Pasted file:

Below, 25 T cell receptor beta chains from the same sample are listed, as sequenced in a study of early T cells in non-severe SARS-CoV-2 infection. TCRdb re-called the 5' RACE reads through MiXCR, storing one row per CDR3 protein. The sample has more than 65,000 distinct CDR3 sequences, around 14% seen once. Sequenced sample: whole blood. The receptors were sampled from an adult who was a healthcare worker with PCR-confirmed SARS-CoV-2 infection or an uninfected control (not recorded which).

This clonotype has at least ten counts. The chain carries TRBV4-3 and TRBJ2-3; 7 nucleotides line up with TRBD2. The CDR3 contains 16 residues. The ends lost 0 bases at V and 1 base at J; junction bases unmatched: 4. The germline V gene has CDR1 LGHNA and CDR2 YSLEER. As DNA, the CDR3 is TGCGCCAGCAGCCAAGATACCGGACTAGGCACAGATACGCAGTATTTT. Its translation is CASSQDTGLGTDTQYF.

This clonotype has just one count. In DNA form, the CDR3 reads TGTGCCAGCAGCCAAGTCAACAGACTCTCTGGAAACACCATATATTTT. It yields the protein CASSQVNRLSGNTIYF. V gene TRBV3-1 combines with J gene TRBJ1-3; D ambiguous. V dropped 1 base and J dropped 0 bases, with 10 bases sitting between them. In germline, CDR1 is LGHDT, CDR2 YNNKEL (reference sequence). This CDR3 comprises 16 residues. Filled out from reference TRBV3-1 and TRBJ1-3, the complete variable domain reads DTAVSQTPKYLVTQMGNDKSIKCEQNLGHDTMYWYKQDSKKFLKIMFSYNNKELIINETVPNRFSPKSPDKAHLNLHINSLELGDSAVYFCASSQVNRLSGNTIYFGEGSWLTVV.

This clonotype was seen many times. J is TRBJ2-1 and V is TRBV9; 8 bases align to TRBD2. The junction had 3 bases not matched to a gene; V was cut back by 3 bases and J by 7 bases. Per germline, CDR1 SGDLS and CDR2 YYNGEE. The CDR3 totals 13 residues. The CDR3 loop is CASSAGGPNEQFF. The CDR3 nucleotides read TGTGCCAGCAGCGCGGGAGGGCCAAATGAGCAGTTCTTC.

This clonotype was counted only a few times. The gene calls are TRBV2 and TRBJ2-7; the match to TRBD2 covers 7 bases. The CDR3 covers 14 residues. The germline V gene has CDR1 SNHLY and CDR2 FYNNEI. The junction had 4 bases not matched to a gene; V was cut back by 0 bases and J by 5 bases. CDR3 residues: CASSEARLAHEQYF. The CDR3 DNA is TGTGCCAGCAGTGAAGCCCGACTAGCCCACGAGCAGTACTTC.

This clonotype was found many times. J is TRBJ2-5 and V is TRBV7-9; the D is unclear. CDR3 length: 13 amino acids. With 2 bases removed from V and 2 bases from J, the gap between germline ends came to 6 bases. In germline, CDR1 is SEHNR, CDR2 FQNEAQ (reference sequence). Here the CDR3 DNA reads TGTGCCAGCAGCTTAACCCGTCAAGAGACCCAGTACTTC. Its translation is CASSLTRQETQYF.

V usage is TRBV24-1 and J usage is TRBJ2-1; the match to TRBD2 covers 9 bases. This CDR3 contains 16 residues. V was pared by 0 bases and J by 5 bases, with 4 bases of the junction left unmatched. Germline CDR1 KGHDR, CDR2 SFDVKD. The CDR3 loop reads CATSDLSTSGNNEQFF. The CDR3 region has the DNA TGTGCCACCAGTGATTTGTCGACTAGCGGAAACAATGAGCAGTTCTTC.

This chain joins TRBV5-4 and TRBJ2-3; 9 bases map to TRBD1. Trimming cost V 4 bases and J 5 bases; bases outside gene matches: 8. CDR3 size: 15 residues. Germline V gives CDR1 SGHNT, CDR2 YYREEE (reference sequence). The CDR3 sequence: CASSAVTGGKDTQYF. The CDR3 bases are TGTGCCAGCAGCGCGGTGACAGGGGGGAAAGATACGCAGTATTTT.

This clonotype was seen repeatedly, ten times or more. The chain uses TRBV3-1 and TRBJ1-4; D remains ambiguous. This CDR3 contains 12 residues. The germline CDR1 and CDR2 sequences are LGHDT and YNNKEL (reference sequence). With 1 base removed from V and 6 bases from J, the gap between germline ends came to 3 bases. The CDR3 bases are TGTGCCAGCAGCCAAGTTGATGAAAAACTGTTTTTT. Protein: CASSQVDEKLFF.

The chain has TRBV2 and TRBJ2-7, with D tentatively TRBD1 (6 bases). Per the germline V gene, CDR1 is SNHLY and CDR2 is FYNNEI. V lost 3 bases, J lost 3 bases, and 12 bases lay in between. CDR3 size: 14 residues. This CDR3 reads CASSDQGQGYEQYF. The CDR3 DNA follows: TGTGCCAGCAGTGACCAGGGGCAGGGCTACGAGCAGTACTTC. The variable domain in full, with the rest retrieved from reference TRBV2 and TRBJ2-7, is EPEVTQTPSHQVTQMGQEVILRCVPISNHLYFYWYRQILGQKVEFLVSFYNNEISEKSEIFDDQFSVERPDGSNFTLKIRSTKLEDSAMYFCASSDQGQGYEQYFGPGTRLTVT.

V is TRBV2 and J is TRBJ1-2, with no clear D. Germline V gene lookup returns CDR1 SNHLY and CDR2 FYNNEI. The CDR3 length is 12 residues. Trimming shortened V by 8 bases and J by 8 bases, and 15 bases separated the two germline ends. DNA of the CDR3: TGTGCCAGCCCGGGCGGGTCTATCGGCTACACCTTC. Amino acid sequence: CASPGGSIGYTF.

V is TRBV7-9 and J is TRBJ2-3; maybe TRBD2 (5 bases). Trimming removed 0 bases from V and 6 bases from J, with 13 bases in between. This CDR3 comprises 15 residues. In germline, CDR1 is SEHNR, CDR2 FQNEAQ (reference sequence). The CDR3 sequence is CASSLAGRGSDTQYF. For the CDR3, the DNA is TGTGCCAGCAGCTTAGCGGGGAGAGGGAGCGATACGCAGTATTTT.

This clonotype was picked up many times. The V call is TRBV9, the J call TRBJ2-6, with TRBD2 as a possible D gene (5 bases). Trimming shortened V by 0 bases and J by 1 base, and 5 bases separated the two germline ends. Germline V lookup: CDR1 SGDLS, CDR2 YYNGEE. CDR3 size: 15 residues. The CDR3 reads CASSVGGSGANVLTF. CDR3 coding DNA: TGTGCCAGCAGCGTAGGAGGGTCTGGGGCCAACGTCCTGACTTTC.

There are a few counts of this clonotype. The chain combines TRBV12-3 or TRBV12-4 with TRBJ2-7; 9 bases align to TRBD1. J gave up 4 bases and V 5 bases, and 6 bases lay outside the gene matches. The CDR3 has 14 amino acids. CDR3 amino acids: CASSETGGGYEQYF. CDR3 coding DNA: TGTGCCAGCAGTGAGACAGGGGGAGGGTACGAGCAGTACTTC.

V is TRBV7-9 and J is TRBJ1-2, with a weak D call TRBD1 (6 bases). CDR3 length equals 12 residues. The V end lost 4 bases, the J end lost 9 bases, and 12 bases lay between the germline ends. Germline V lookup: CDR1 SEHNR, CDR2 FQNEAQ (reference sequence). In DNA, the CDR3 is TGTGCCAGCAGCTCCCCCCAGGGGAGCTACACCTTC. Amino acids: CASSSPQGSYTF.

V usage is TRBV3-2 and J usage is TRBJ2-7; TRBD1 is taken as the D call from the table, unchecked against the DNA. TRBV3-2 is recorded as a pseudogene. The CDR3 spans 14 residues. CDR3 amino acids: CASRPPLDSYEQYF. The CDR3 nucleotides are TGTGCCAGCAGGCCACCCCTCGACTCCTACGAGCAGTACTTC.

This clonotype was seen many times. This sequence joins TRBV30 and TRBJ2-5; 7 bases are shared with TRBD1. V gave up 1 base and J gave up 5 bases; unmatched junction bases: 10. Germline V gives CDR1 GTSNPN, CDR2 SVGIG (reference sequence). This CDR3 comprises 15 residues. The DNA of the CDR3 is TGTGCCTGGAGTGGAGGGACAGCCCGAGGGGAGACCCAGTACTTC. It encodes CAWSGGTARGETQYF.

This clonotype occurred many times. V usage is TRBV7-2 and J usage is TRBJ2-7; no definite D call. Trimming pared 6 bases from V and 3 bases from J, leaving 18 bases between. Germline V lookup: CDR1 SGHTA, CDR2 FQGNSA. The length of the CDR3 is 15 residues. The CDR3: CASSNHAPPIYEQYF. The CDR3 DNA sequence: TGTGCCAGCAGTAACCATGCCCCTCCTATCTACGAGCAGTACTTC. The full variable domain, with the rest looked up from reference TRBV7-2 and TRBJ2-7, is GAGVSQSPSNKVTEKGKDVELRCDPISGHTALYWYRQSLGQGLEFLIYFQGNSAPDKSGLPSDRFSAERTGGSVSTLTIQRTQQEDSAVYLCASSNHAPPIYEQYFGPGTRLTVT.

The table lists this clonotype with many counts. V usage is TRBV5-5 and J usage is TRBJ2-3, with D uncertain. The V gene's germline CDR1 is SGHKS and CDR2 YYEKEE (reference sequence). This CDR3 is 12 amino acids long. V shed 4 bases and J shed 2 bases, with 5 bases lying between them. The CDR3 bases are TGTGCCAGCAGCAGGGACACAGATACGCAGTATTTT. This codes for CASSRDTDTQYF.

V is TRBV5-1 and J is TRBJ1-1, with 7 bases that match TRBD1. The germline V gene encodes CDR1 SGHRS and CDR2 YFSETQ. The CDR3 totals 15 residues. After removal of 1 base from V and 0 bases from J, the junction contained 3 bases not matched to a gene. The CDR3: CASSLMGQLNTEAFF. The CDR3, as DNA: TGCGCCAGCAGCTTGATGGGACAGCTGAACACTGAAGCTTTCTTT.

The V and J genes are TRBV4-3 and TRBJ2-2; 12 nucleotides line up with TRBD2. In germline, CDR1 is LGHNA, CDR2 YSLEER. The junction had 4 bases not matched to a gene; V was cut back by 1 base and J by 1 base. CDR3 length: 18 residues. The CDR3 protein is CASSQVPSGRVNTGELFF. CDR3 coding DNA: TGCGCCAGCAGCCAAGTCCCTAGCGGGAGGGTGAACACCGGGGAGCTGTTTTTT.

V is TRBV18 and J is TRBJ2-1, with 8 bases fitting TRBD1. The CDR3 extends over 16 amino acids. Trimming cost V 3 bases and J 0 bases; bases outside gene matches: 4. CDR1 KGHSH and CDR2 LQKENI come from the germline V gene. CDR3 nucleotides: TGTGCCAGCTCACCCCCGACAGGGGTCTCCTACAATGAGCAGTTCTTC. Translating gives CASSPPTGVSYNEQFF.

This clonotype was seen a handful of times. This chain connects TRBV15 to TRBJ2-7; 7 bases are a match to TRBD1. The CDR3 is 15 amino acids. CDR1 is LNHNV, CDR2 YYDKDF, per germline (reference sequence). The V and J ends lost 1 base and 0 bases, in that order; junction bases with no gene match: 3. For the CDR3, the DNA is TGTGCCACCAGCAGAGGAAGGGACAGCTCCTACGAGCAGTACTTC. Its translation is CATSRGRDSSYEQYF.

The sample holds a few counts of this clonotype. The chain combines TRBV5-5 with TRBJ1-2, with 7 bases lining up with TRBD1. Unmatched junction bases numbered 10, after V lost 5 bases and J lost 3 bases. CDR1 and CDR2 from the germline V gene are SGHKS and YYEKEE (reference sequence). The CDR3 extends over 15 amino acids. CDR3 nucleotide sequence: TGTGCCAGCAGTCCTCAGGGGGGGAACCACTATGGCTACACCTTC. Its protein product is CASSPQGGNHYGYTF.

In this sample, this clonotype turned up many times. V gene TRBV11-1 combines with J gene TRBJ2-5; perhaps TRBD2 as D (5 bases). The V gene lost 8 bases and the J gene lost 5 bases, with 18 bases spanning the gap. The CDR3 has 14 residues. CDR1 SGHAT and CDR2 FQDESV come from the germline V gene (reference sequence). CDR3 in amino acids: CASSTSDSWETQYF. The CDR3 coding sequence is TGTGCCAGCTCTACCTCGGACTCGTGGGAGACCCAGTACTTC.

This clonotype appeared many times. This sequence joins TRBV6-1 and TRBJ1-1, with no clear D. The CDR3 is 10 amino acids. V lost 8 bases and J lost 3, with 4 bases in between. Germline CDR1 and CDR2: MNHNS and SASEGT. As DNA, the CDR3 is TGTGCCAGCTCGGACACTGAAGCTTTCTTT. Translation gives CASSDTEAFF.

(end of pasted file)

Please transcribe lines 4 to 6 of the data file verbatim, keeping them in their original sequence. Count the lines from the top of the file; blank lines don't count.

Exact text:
This clonotype was seen many times. J is TRBJ2-1 and V is TRBV9; 8 bases align to TRBD2. The junction had 3 bases not matched to a gene; V was cut back by 3 bases and J by 7 bases. Per germline, CDR1 SGDLS and CDR2 YYNGEE. The CDR3 totals 13 residues. The CDR3 loop is CASSAGGPNEQFF. The CDR3 nucleotides read TGTGCCAGCAGCGCGGGAGGGCCAAATGAGCAGTTCTTC.

This clonotype was counted only a few times. The gene calls are TRBV2 and TRBJ2-7; the match to TRBD2 covers 7 bases. The CDR3 covers 14 residues. The germline V gene has CDR1 SNHLY and CDR2 FYNNEI. The junction had 4 bases not matched to a gene; V was cut back by 0 bases and J by 5 bases. CDR3 residues: CASSEARLAHEQYF. The CDR3 DNA is TGTGCCAGCAGTGAAGCCCGACTAGCCCACGAGCAGTACTTC.

This clonotype was found many times. J is TRBJ2-5 and V is TRBV7-9; the D is unclear. CDR3 length: 13 amino acids. With 2 bases removed from V and 2 bases from J, the gap between germline ends came to 6 bases. In germline, CDR1 is SEHNR, CDR2 FQNEAQ (reference sequence). Here the CDR3 DNA reads TGTGCCAGCAGCTTAACCCGTCAAGAGACCCAGTACTTC. Its translation is CASSLTRQETQYF.